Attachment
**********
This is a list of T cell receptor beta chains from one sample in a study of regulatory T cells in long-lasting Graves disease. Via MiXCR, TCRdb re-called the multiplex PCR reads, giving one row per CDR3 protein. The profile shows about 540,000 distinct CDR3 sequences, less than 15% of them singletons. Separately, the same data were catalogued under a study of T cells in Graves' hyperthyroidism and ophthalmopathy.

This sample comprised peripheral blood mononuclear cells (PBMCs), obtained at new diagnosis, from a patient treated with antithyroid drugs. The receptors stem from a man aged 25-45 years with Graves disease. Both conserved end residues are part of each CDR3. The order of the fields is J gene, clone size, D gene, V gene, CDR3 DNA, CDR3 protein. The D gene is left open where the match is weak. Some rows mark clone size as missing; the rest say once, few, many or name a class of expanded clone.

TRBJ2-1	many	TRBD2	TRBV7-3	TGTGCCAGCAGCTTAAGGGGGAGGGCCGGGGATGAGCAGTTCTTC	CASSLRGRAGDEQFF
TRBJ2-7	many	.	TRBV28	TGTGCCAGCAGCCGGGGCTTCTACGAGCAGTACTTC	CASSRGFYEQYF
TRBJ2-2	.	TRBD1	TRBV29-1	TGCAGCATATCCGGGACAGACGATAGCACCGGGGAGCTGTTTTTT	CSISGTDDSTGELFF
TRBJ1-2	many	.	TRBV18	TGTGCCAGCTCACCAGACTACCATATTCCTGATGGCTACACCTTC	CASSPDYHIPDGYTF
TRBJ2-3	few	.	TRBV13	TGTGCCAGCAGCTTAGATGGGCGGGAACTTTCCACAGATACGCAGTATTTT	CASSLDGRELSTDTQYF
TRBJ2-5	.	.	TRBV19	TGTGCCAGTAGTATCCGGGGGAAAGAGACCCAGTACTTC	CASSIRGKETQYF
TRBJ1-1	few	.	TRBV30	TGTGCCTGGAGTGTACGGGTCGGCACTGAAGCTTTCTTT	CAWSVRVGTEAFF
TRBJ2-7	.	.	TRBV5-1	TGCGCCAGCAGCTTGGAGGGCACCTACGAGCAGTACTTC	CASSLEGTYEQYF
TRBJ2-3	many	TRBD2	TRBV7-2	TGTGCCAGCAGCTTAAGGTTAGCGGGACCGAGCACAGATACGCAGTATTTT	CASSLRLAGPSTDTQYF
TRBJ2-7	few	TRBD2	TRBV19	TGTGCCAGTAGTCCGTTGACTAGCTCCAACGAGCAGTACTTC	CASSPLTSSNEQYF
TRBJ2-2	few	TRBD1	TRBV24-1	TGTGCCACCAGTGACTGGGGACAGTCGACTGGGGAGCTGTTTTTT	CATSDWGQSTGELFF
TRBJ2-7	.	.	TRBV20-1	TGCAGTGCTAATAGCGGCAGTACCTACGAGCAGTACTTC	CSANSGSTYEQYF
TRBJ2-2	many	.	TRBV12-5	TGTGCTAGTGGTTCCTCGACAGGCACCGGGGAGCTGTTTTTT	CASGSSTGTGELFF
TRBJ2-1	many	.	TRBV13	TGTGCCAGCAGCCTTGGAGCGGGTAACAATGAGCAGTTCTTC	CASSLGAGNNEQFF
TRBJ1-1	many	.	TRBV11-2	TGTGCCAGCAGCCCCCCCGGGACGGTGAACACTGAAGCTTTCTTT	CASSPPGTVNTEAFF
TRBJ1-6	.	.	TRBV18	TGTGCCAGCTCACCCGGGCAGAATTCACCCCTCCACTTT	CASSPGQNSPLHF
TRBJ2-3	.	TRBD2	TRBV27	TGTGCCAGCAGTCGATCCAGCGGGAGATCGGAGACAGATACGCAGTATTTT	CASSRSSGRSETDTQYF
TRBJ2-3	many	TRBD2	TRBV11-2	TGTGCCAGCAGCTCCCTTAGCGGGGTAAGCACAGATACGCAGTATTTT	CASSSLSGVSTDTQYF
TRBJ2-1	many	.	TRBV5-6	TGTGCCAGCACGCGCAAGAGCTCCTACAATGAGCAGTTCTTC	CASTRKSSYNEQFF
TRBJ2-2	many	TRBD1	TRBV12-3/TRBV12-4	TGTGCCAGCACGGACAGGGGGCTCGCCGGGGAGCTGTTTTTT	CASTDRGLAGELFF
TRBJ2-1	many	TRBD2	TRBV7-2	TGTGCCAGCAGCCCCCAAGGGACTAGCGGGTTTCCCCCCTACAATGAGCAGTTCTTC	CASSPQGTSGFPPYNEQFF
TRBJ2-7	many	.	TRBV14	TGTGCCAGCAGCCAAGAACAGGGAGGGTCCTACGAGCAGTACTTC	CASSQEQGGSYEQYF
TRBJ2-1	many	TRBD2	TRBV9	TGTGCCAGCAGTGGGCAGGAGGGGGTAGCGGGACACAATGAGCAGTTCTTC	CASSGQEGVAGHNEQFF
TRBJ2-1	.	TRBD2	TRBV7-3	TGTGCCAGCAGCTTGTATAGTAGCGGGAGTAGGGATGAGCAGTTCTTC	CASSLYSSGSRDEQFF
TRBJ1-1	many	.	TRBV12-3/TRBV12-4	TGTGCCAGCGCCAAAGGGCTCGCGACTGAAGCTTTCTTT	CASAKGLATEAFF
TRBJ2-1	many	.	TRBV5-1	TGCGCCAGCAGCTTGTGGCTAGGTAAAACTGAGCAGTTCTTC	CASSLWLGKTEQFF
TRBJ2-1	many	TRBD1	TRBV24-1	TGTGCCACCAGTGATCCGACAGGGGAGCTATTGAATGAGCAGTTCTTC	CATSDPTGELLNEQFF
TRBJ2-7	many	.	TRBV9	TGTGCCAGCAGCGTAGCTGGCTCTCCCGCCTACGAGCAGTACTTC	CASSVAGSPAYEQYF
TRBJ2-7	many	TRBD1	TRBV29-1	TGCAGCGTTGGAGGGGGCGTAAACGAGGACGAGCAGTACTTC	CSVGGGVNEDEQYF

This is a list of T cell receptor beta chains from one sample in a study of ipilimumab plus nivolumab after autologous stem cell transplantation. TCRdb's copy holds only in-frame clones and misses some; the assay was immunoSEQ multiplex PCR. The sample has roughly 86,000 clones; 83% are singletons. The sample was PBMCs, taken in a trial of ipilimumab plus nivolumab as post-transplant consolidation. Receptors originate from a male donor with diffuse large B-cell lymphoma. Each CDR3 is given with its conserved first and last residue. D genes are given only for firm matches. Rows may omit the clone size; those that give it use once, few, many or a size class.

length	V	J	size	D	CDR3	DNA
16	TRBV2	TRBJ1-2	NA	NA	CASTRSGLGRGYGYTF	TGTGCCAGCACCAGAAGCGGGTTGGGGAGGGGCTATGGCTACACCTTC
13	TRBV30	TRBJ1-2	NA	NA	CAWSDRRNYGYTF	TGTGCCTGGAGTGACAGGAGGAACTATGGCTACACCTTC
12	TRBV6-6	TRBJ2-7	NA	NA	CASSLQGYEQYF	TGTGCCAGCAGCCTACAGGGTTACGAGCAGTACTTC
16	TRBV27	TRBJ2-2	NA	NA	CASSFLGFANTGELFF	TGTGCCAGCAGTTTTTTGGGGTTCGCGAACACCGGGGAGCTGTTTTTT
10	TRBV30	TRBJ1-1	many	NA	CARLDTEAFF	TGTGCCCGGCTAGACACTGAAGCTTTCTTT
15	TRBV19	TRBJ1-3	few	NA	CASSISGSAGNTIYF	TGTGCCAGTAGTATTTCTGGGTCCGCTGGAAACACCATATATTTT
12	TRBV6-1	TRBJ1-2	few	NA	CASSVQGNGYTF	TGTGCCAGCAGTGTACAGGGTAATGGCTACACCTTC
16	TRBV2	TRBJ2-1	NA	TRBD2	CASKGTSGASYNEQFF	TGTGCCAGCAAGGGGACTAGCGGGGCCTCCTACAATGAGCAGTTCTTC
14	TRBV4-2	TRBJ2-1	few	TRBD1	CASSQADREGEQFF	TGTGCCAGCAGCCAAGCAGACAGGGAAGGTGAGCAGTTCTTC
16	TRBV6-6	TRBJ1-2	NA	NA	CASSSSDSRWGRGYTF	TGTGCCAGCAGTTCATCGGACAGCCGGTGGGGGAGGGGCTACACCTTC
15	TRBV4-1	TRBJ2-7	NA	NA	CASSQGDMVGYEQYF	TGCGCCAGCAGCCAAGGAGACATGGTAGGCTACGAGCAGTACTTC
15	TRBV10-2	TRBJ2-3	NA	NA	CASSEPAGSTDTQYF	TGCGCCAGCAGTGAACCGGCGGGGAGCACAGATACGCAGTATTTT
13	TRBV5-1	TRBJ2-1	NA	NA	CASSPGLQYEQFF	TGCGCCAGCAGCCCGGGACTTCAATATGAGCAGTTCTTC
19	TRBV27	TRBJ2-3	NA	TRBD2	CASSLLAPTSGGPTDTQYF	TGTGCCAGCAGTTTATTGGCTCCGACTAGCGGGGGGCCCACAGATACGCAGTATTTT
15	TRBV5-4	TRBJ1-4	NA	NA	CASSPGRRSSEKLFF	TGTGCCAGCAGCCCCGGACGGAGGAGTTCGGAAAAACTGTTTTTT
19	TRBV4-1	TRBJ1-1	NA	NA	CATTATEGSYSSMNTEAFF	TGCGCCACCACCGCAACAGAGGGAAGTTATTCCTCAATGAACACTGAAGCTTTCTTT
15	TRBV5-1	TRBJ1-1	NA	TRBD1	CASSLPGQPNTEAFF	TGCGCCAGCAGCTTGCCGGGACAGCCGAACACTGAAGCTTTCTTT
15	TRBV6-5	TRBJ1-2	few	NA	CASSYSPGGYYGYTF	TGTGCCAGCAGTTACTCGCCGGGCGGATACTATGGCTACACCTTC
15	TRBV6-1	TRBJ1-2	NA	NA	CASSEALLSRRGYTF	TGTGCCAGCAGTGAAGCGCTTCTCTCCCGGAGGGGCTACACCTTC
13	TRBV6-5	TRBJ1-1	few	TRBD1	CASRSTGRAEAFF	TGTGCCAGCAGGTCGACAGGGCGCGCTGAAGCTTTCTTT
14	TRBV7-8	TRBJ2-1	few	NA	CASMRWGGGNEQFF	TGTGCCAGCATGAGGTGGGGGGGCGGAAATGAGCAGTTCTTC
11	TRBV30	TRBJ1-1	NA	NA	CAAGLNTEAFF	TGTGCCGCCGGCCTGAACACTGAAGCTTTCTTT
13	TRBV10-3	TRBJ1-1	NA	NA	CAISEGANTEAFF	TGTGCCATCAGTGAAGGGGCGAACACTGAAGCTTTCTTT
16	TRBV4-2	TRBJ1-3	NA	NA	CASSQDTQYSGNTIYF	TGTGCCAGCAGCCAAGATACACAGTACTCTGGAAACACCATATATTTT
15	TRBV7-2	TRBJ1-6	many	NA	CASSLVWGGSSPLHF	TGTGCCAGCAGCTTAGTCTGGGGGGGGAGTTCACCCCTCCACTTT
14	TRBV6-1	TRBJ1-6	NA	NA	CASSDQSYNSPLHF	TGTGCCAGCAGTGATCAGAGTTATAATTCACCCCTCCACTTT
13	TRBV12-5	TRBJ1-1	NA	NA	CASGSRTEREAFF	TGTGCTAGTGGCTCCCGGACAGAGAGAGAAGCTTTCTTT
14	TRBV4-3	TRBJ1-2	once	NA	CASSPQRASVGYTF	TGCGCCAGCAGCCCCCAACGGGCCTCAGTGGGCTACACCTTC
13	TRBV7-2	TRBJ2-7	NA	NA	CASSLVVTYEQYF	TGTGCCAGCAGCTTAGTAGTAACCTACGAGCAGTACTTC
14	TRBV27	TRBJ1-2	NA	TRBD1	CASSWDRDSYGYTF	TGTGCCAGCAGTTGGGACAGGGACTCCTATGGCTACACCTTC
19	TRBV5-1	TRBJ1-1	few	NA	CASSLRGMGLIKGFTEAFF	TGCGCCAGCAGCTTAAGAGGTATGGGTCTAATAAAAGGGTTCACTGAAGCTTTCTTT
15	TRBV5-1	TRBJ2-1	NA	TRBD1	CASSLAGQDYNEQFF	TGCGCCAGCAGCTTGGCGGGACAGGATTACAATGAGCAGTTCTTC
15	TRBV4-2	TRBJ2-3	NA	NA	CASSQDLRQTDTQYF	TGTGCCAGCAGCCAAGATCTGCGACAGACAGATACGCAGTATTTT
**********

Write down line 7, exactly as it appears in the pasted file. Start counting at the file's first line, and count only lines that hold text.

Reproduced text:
TRBJ2-3	few	.	TRBV13	TGTGCCAGCAGCTTAGATGGGCGGGAACTTTCCACAGATACGCAGTATTTT	CASSLDGRELSTDTQYF